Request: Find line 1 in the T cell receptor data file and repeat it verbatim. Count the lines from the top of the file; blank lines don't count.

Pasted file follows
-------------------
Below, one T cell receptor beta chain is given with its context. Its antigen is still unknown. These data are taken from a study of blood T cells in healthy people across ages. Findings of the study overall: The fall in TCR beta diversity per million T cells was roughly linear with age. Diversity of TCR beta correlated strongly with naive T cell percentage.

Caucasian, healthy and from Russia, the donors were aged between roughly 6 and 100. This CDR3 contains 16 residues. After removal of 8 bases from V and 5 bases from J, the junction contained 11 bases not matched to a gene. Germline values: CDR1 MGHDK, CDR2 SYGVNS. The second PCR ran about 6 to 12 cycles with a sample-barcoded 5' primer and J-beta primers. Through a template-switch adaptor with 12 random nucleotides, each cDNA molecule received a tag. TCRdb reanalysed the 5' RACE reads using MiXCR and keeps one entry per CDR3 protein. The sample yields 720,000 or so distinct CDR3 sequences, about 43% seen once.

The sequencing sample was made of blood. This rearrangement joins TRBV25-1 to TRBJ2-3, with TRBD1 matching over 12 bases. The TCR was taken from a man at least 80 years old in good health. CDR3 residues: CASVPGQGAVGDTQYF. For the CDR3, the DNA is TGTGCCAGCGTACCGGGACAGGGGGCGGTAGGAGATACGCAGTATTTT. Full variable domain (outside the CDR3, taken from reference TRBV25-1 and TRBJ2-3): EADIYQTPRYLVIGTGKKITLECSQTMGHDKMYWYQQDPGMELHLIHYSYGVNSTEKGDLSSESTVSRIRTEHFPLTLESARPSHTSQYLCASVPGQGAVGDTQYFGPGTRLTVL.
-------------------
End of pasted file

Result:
Below, one T cell receptor beta chain is given with its context. Its antigen is still unknown. These data are taken from a study of blood T cells in healthy people across ages. Findings of the study overall: The fall in TCR beta diversity per million T cells was roughly linear with age. Diversity of TCR beta correlated strongly with naive T cell percentage.